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Sam, below are my answers to your questions.  Sorry if they are "redundant" to other answers from above.  That said; I normally try not to "run down" my batteries during use.  In addition, I will not "fully charged" my battery until the day I do yard work.  This way, I don't have to worry about storing my batteries at 100% charged for more than a week.

Q1: Is there any problem with unplugging the charger while leaving the battery attached to the charger?

A1: No.  It is quite "safe" to leave your battery on the charger "plugged in" or "unplugged."

Q2: I'm concerned that without power, the charger may begin to deplete or damage the battery?

A2: EGO battery pack is equipped with an advanced self-maintenance function to extend the battery life. Depending on the battery charge, it will automatically perform a self-discharge operation after one month of storage. After this self-maintenance, the battery pack will enter sleep mode and maintain 30% of its charge capacity. If stored for a month or longer, fully recharge the battery before the next use. It is not necessary to run down the battery pack charge before recharging. The Li-ion battery can be charged at any time and will not develop a “memory” when charged after only a partial discharge. Use the power indicator to determine when the battery pack needs to be recharged.

Q3: This was not your question, but have been asked before as to "overcharging" of the battery?

A3: In the Operation Manual of the Standard Charger, bullet point #6 stated that the battery will not overcharge once it is fully charged (see picture below).


Standard Charger Manual (Operation):

(Edited)
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Blue Angel, Champion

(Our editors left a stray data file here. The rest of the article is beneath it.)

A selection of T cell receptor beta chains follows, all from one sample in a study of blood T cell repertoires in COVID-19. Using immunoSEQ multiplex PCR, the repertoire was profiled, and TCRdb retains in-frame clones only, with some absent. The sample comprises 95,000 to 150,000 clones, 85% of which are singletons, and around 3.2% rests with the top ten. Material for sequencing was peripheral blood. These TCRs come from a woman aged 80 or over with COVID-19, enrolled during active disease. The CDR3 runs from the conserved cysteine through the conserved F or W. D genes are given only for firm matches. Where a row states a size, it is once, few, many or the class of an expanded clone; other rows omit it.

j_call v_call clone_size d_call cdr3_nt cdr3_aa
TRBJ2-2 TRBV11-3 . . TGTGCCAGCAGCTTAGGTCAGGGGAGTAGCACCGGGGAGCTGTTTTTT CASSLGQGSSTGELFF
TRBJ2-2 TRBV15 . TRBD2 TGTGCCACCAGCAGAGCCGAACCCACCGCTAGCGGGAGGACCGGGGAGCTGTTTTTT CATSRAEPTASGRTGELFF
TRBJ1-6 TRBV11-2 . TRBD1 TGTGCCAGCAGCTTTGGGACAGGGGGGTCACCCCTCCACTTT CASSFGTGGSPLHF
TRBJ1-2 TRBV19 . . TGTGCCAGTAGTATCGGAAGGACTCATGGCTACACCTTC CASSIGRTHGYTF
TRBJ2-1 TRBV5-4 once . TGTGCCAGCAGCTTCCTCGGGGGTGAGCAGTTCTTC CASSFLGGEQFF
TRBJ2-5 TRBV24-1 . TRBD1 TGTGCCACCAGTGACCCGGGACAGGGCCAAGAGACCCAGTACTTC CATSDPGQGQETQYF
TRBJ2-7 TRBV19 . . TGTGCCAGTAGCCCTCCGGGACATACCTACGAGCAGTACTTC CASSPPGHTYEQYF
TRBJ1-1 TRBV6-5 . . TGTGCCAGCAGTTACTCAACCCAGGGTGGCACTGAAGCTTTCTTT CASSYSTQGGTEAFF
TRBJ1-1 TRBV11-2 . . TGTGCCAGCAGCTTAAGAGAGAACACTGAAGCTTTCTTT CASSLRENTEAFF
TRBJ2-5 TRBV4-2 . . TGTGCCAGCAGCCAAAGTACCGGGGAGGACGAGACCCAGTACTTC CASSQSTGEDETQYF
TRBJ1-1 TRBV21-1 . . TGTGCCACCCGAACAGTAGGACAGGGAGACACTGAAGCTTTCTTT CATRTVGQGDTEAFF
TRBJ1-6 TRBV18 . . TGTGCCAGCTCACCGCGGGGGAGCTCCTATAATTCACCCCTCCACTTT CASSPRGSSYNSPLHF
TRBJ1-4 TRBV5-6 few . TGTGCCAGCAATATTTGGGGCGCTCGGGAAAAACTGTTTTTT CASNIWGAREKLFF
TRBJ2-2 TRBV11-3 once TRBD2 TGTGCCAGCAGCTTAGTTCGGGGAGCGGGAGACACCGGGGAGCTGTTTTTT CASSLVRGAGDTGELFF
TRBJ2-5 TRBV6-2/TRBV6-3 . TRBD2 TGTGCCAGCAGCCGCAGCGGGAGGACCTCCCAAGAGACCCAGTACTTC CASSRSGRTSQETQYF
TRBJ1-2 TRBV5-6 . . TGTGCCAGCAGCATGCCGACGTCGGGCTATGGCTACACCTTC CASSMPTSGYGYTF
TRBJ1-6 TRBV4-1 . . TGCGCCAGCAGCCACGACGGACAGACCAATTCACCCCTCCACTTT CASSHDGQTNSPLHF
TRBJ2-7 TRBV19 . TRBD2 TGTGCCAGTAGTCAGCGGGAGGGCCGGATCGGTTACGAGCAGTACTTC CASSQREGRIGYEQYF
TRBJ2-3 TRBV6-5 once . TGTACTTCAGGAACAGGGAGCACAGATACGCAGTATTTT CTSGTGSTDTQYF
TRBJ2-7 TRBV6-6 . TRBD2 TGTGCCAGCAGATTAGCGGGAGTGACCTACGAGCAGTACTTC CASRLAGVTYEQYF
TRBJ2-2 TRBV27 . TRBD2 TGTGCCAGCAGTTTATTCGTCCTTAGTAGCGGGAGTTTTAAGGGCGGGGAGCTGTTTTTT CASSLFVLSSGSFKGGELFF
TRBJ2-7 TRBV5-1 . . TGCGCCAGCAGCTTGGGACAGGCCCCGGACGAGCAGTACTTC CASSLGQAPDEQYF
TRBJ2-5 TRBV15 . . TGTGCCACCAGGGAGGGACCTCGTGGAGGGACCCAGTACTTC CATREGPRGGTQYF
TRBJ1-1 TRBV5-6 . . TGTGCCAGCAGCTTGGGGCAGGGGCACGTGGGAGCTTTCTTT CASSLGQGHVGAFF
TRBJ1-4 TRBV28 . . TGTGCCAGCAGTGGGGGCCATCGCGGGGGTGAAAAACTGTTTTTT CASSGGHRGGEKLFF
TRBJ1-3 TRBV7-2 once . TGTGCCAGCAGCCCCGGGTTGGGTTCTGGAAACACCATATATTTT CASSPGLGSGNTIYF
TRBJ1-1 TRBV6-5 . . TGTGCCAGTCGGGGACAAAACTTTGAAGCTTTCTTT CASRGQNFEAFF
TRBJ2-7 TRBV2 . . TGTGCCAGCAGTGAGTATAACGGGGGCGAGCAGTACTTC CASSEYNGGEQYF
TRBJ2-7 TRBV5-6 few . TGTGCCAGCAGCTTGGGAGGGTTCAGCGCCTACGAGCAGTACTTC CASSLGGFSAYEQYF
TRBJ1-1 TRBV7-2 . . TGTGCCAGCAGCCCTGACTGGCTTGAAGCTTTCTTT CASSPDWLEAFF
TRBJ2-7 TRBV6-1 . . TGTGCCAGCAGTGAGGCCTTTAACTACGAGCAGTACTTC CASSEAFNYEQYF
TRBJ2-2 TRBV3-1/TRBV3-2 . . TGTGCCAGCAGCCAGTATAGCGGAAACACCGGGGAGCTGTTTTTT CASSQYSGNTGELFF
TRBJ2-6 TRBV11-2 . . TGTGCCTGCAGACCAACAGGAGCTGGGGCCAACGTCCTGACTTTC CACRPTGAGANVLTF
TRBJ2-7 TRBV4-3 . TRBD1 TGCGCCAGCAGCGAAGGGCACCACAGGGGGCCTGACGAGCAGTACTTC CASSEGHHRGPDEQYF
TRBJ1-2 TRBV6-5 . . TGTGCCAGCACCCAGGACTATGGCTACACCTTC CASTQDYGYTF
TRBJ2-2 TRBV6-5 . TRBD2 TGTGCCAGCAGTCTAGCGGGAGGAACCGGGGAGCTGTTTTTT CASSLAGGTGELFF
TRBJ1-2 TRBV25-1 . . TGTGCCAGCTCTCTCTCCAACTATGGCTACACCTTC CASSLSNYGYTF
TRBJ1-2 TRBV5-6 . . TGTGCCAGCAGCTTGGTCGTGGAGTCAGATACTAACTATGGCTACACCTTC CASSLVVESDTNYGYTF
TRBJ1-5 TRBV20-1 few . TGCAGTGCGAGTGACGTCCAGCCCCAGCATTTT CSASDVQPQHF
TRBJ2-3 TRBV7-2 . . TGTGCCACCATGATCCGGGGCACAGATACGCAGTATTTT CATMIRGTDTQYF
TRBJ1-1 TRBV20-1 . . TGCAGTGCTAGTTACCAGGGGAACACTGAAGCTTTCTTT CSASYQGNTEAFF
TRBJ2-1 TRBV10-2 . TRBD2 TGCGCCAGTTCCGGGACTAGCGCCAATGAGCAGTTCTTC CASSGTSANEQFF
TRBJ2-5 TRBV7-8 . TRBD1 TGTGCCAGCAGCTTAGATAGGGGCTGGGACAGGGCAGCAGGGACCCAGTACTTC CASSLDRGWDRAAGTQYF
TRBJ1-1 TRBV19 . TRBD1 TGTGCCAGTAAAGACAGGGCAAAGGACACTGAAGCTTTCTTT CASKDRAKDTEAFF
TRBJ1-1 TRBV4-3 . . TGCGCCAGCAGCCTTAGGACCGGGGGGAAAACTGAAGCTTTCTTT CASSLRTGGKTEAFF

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I think the main concern was whether the unplugged charger would somehow draw current from the battery. I don't believe this scenario is covered in the manual.
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Eric

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We've already discussed and proven time and time again that the self maintenance discharge is garbage and of little use.  By that time the damage is done.  I think this also does not apply here.

Agree about the main question here though, it's activation/deactivation of the AC to the charger WHILE the battery is installed.
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Blue Angel, Champion

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Garbage compared to what? All of the superior solutions being offered by Ego's competitors? Where are all of these superior solutions that would indicate Ego is behind the curve?

And who's we? I believe you are the one coming to these conclusions. ;-)
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Eric

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1) EGO's products are excellent, but still contain significant flaws that could be corrected.  What other vendors are doing is irrelevant.  Seat belts and air bags didn't use to be required and no one had them.  Didn't make it smart or correct.  

2) Because science.

;)
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Blue Angel, Champion

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Using your argument, today's cars should be considered "garbage" because they don't have Secure Foam yet: